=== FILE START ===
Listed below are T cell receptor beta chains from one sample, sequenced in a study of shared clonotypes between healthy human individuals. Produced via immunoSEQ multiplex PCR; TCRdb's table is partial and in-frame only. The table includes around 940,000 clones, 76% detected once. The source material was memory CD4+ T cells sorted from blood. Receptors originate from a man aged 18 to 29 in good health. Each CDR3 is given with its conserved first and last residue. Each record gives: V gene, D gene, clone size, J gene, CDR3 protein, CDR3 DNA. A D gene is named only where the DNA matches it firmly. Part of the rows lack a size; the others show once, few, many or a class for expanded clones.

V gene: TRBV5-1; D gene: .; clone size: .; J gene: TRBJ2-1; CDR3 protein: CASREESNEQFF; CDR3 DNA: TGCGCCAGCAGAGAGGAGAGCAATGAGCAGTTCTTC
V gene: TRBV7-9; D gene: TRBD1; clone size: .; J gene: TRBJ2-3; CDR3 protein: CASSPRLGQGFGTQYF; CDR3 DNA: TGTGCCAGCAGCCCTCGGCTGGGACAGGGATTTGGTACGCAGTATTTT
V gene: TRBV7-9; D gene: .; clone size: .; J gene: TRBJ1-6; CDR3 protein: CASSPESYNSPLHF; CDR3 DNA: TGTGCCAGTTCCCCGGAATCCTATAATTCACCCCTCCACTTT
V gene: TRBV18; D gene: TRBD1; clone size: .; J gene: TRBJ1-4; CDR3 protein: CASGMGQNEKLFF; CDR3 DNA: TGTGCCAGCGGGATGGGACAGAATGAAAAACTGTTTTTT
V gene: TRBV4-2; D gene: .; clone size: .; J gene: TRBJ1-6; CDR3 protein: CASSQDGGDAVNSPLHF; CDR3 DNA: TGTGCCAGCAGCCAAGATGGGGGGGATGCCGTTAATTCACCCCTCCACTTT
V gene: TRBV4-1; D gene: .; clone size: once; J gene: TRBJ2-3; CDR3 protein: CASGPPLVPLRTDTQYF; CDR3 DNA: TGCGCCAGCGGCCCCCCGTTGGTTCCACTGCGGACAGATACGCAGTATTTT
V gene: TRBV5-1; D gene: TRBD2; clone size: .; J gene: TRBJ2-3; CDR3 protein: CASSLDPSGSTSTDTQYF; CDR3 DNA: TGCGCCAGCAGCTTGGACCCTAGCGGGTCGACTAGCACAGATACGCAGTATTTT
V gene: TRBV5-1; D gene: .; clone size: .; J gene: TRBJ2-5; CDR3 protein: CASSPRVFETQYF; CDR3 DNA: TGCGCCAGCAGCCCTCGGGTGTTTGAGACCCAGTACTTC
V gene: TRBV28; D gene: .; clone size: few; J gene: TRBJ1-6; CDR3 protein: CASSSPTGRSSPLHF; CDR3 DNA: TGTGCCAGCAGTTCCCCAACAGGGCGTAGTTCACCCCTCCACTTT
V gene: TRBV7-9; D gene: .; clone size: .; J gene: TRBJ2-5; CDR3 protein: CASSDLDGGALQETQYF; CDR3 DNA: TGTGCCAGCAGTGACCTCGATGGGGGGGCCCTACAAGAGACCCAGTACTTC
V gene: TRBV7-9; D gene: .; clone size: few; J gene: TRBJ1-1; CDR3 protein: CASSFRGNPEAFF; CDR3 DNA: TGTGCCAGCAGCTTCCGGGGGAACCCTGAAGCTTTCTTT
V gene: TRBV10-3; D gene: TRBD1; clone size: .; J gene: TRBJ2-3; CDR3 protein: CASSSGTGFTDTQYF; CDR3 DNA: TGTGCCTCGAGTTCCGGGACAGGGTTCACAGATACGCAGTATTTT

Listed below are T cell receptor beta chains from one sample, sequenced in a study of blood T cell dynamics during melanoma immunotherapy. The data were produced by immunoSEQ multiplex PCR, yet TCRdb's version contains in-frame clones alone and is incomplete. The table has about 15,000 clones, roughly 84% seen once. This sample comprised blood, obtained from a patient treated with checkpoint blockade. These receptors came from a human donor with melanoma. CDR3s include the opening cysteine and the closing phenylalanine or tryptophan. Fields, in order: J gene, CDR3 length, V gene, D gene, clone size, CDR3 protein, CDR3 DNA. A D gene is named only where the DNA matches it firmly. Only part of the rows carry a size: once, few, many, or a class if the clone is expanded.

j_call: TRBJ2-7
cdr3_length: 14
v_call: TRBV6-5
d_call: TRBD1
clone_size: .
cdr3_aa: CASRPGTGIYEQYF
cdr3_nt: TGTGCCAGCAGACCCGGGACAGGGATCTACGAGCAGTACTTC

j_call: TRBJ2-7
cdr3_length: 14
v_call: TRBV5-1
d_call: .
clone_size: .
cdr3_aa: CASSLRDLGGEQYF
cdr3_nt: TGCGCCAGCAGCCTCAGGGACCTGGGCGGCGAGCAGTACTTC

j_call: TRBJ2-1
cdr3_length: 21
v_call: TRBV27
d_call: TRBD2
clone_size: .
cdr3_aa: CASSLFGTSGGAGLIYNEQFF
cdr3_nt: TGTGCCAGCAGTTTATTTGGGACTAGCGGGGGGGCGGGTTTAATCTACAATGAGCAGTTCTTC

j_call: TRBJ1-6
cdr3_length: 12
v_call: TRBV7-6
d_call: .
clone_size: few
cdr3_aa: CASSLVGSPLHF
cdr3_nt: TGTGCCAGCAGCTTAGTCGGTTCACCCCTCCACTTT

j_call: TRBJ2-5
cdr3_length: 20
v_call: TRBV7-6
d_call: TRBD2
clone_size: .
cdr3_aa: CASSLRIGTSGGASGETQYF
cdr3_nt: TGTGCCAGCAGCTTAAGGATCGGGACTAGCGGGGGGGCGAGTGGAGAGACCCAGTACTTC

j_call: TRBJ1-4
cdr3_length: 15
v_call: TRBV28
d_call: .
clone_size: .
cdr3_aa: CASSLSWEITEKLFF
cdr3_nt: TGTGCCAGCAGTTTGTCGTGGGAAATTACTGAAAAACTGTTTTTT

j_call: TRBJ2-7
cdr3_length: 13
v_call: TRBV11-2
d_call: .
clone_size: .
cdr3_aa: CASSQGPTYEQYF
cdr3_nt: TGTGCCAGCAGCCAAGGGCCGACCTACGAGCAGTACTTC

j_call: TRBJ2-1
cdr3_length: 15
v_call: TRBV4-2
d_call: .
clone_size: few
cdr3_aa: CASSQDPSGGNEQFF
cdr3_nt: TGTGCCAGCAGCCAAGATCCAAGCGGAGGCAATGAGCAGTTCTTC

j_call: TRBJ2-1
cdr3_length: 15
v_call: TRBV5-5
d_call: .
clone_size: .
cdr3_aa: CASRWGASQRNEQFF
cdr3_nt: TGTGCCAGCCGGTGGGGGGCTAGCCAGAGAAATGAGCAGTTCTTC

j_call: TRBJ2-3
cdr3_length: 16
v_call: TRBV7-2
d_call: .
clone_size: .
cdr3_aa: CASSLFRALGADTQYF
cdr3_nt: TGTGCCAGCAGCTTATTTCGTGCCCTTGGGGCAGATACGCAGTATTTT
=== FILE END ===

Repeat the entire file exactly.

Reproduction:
Listed below are T cell receptor beta chains from one sample, sequenced in a study of shared clonotypes between healthy human individuals. Produced via immunoSEQ multiplex PCR; TCRdb's table is partial and in-frame only. The table includes around 940,000 clones, 76% detected once. The source material was memory CD4+ T cells sorted from blood. Receptors originate from a man aged 18 to 29 in good health. Each CDR3 is given with its conserved first and last residue. Each record gives: V gene, D gene, clone size, J gene, CDR3 protein, CDR3 DNA. A D gene is named only where the DNA matches it firmly. Part of the rows lack a size; the others show once, few, many or a class for expanded clones.

V gene: TRBV5-1; D gene: .; clone size: .; J gene: TRBJ2-1; CDR3 protein: CASREESNEQFF; CDR3 DNA: TGCGCCAGCAGAGAGGAGAGCAATGAGCAGTTCTTC
V gene: TRBV7-9; D gene: TRBD1; clone size: .; J gene: TRBJ2-3; CDR3 protein: CASSPRLGQGFGTQYF; CDR3 DNA: TGTGCCAGCAGCCCTCGGCTGGGACAGGGATTTGGTACGCAGTATTTT
V gene: TRBV7-9; D gene: .; clone size: .; J gene: TRBJ1-6; CDR3 protein: CASSPESYNSPLHF; CDR3 DNA: TGTGCCAGTTCCCCGGAATCCTATAATTCACCCCTCCACTTT
V gene: TRBV18; D gene: TRBD1; clone size: .; J gene: TRBJ1-4; CDR3 protein: CASGMGQNEKLFF; CDR3 DNA: TGTGCCAGCGGGATGGGACAGAATGAAAAACTGTTTTTT
V gene: TRBV4-2; D gene: .; clone size: .; J gene: TRBJ1-6; CDR3 protein: CASSQDGGDAVNSPLHF; CDR3 DNA: TGTGCCAGCAGCCAAGATGGGGGGGATGCCGTTAATTCACCCCTCCACTTT
V gene: TRBV4-1; D gene: .; clone size: once; J gene: TRBJ2-3; CDR3 protein: CASGPPLVPLRTDTQYF; CDR3 DNA: TGCGCCAGCGGCCCCCCGTTGGTTCCACTGCGGACAGATACGCAGTATTTT
V gene: TRBV5-1; D gene: TRBD2; clone size: .; J gene: TRBJ2-3; CDR3 protein: CASSLDPSGSTSTDTQYF; CDR3 DNA: TGCGCCAGCAGCTTGGACCCTAGCGGGTCGACTAGCACAGATACGCAGTATTTT
V gene: TRBV5-1; D gene: .; clone size: .; J gene: TRBJ2-5; CDR3 protein: CASSPRVFETQYF; CDR3 DNA: TGCGCCAGCAGCCCTCGGGTGTTTGAGACCCAGTACTTC
V gene: TRBV28; D gene: .; clone size: few; J gene: TRBJ1-6; CDR3 protein: CASSSPTGRSSPLHF; CDR3 DNA: TGTGCCAGCAGTTCCCCAACAGGGCGTAGTTCACCCCTCCACTTT
V gene: TRBV7-9; D gene: .; clone size: .; J gene: TRBJ2-5; CDR3 protein: CASSDLDGGALQETQYF; CDR3 DNA: TGTGCCAGCAGTGACCTCGATGGGGGGGCCCTACAAGAGACCCAGTACTTC
V gene: TRBV7-9; D gene: .; clone size: few; J gene: TRBJ1-1; CDR3 protein: CASSFRGNPEAFF; CDR3 DNA: TGTGCCAGCAGCTTCCGGGGGAACCCTGAAGCTTTCTTT
V gene: TRBV10-3; D gene: TRBD1; clone size: .; J gene: TRBJ2-3; CDR3 protein: CASSSGTGFTDTQYF; CDR3 DNA: TGTGCCTCGAGTTCCGGGACAGGGTTCACAGATACGCAGTATTTT

Listed below are T cell receptor beta chains from one sample, sequenced in a study of blood T cell dynamics during melanoma immunotherapy. The data were produced by immunoSEQ multiplex PCR, yet TCRdb's version contains in-frame clones alone and is incomplete. The table has about 15,000 clones, roughly 84% seen once. This sample comprised blood, obtained from a patient treated with checkpoint blockade. These receptors came from a human donor with melanoma. CDR3s include the opening cysteine and the closing phenylalanine or tryptophan. Fields, in order: J gene, CDR3 length, V gene, D gene, clone size, CDR3 protein, CDR3 DNA. A D gene is named only where the DNA matches it firmly. Only part of the rows carry a size: once, few, many, or a class if the clone is expanded.

j_call: TRBJ2-7
cdr3_length: 14
v_call: TRBV6-5
d_call: TRBD1
clone_size: .
cdr3_aa: CASRPGTGIYEQYF
cdr3_nt: TGTGCCAGCAGACCCGGGACAGGGATCTACGAGCAGTACTTC

j_call: TRBJ2-7
cdr3_length: 14
v_call: TRBV5-1
d_call: .
clone_size: .
cdr3_aa: CASSLRDLGGEQYF
cdr3_nt: TGCGCCAGCAGCCTCAGGGACCTGGGCGGCGAGCAGTACTTC

j_call: TRBJ2-1
cdr3_length: 21
v_call: TRBV27
d_call: TRBD2
clone_size: .
cdr3_aa: CASSLFGTSGGAGLIYNEQFF
cdr3_nt: TGTGCCAGCAGTTTATTTGGGACTAGCGGGGGGGCGGGTTTAATCTACAATGAGCAGTTCTTC

j_call: TRBJ1-6
cdr3_length: 12
v_call: TRBV7-6
d_call: .
clone_size: few
cdr3_aa: CASSLVGSPLHF
cdr3_nt: TGTGCCAGCAGCTTAGTCGGTTCACCCCTCCACTTT

j_call: TRBJ2-5
cdr3_length: 20
v_call: TRBV7-6
d_call: TRBD2
clone_size: .
cdr3_aa: CASSLRIGTSGGASGETQYF
cdr3_nt: TGTGCCAGCAGCTTAAGGATCGGGACTAGCGGGGGGGCGAGTGGAGAGACCCAGTACTTC

j_call: TRBJ1-4
cdr3_length: 15
v_call: TRBV28
d_call: .
clone_size: .
cdr3_aa: CASSLSWEITEKLFF
cdr3_nt: TGTGCCAGCAGTTTGTCGTGGGAAATTACTGAAAAACTGTTTTTT

j_call: TRBJ2-7
cdr3_length: 13
v_call: TRBV11-2
d_call: .
clone_size: .
cdr3_aa: CASSQGPTYEQYF
cdr3_nt: TGTGCCAGCAGCCAAGGGCCGACCTACGAGCAGTACTTC

j_call: TRBJ2-1
cdr3_length: 15
v_call: TRBV4-2
d_call: .
clone_size: few
cdr3_aa: CASSQDPSGGNEQFF
cdr3_nt: TGTGCCAGCAGCCAAGATCCAAGCGGAGGCAATGAGCAGTTCTTC

j_call: TRBJ2-1
cdr3_length: 15
v_call: TRBV5-5
d_call: .
clone_size: .
cdr3_aa: CASRWGASQRNEQFF
cdr3_nt: TGTGCCAGCCGGTGGGGGGCTAGCCAGAGAAATGAGCAGTTCTTC

j_call: TRBJ2-3
cdr3_length: 16
v_call: TRBV7-2
d_call: .
clone_size: .
cdr3_aa: CASSLFRALGADTQYF
cdr3_nt: TGTGCCAGCAGCTTATTTCGTGCCCTTGGGGCAGATACGCAGTATTTT